We need to learn Spanish to prepare for life in Costa Rica. I had a lot of fun immersing myself while we were there, and except for one occasion at a bus terminal where I was completely dumbfounded, I was able to communicate well enough. It would be really helpful to learn some of the grammar and improve my vocabulary for our return to Costa Rica.
I’m always on the lookout for free online resources since I spend a lot of time at a computer. I’m getting close to mastering my Inbox. I use Google Reader and Google Alerts to keep up with websites, blogs and news topics. And now I’ve come across some websites that offer opportunities to learn Spanish for free, thanks to Wide Open Education, a website devoted to online learning.
Previously I’ve mentioned the Coffee Break Spanish podcast and the free Destinos videos (requires registration, and you’ll really need the text materials by episode 4). Since there there seems to have been an explosion in podcasts and I’ve subscribed to a few, including SpanishPod, Notes in Spanish and Spanish Para Todos. I’ve added these after we got back and haven’t been commuting as much, so the jury is still out on whether they’re as good as Coffee Break Spanish or not.
Podcasts are great when you’re stuck in car, but something structured would be more helpful to gain a deeper understanding of Spanish. I’m going to give each of the following 4 websites a try over the next 6 months and see if they work for me or not. They’re all free, so the only thing I’ll be spending is time 🙂
Livemocha seems to combine the traditional lesson-oriented approach with the possibilities added by social networking. There are 4 Spanish courses that seem to correspond with university level classes: 101, 102, 201 and 202. The total time to complete those courses is 160 hours. Course 202 seems to complete what I want to learn at this time – simple past & irregular verbs. I like the solo structured approach with the option of social networking – I’ll try Livemocha first.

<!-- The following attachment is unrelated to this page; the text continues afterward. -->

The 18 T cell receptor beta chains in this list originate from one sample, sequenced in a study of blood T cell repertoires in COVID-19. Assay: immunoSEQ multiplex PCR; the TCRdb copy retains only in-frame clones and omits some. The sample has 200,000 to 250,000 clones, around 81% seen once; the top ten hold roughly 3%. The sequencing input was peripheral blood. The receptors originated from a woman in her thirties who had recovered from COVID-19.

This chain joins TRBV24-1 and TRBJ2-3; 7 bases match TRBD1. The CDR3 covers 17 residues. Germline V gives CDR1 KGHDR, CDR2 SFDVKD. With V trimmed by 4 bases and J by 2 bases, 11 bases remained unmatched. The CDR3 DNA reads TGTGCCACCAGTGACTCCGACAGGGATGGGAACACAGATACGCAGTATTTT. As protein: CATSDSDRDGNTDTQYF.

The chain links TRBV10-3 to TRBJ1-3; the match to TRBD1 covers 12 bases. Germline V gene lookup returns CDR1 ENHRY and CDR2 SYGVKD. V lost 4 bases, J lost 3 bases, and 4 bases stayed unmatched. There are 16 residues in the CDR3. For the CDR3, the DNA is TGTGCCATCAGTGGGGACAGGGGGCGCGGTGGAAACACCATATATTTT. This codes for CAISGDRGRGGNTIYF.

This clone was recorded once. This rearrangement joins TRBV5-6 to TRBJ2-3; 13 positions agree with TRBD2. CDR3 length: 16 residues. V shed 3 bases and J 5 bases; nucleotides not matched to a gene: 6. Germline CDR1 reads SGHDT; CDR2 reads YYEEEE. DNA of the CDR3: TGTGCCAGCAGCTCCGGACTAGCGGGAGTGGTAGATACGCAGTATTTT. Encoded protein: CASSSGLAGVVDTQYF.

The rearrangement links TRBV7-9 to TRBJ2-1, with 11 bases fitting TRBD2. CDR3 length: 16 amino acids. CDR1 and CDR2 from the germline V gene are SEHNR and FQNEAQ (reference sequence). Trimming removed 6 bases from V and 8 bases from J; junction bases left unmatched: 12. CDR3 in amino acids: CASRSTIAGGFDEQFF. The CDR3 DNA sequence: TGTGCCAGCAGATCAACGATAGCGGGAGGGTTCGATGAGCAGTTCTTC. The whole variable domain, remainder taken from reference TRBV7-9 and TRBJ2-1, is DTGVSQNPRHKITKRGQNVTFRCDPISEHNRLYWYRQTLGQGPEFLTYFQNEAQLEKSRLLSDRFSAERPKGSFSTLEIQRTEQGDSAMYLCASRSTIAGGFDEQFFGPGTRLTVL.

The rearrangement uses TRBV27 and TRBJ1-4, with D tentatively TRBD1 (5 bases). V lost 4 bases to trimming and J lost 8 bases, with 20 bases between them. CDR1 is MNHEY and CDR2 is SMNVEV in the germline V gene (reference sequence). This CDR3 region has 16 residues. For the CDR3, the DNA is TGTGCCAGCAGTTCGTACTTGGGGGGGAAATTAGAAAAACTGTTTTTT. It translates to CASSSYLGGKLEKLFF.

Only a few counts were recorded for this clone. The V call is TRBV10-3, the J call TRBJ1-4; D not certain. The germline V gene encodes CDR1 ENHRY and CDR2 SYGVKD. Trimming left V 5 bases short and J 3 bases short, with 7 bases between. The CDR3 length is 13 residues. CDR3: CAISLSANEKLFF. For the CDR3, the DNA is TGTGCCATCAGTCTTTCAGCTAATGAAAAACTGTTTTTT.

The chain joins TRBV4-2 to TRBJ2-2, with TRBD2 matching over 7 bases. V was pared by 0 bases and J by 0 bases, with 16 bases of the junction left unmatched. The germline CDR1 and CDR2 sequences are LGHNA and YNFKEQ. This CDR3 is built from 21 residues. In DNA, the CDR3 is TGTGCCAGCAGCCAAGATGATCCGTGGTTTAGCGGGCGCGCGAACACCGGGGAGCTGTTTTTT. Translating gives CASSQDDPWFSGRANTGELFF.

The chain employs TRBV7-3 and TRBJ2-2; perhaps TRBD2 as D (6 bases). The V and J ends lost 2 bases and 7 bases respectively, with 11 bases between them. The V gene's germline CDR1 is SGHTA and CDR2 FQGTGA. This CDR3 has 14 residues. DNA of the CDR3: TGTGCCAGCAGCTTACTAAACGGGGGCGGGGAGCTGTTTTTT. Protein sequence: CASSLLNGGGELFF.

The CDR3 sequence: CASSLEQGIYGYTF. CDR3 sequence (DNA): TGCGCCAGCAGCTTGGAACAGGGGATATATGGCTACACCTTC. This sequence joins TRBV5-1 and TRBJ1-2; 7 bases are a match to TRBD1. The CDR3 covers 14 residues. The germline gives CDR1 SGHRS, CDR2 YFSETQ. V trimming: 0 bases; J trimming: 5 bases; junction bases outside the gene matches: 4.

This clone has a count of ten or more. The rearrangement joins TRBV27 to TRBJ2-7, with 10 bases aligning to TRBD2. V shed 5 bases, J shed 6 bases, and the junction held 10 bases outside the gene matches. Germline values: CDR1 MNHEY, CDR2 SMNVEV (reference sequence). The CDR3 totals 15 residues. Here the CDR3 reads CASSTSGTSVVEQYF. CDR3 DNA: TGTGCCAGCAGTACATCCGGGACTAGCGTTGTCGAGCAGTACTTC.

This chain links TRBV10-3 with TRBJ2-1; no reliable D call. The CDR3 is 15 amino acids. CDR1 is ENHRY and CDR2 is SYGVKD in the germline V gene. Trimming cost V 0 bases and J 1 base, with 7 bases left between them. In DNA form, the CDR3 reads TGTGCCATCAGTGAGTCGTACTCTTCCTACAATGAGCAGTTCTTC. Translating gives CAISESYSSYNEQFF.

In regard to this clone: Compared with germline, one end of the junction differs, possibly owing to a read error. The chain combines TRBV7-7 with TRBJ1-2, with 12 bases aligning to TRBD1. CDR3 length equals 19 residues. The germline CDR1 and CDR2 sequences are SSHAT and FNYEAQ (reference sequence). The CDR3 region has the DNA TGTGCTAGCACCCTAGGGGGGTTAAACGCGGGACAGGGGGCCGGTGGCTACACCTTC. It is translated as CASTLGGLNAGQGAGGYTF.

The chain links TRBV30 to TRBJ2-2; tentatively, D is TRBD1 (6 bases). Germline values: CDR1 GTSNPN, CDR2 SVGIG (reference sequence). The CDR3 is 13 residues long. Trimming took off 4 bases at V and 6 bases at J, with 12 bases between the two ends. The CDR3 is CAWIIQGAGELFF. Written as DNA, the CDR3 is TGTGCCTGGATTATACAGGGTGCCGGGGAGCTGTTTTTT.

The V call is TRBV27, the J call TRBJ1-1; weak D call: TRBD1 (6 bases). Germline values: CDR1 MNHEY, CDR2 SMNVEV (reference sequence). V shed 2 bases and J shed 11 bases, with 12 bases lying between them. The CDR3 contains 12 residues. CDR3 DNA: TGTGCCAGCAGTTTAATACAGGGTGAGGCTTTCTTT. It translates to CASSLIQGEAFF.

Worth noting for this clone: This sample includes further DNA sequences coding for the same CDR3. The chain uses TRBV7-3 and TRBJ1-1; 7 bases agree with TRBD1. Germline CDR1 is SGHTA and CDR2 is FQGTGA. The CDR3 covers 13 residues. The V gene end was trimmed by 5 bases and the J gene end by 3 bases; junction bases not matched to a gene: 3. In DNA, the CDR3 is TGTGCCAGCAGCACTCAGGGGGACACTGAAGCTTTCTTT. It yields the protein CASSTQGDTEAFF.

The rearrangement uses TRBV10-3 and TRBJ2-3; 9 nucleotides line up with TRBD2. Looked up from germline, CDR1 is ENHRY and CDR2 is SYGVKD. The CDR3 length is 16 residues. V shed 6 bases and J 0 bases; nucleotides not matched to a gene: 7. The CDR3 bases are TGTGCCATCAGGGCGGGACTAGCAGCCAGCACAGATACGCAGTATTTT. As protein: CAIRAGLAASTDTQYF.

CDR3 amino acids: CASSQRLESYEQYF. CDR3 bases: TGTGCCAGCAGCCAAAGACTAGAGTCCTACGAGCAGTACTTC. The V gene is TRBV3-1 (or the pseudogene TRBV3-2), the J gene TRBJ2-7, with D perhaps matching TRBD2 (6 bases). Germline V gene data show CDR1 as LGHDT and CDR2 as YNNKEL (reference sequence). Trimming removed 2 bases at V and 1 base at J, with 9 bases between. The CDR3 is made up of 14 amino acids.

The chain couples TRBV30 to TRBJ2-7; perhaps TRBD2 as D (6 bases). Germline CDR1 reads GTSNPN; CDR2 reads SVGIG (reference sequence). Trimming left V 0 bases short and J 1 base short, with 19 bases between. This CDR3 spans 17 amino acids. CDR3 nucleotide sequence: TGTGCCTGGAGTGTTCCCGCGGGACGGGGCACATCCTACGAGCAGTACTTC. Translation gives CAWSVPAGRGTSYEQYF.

Mango seems to have the most traditional approach to learning, a complete course with multimedia exercises and audio of native speakers. They just added an ‘On the Go’ feature involving mp3s, but it turns out that it’s a $149 audio course. I’m sticking with free for now.
iTalki is a social network focussed on language learning. Looks like I can create a profile, find a Language Partner and ask questions to the Spanish-speaking community. There are also files, seemingly pdfs, provided by members as well as comprehensive lists of resources. I like the idea of a Language Partner, but my preference is to learn solo to start.
The last website I found is a tool rather than a learning resouce. Lingro allows you to load a webpage, click on a word you don’t know and have it translated. It’s useful just in English for providing definitions, but I think it’ll be great for learning new words in Spanish. All you have to do is go to site, enter a website for browsing and pick a language at the bottom of the page. You can even save words to a list after making an account. I loaded Tiny Grass and proceeded to find translations for lots of words, from journey (‘viaje’) to unschooling (which has no Spanish translation :-P)
There’s enough free resources out there that I have serious doubts I would spend money on stuff like the Rosetta Stone. I’m happy with the Destinos texts we have for a nice traditional reference, and I look forwarding to giving all these online options a test drive in my quest to master Spanish.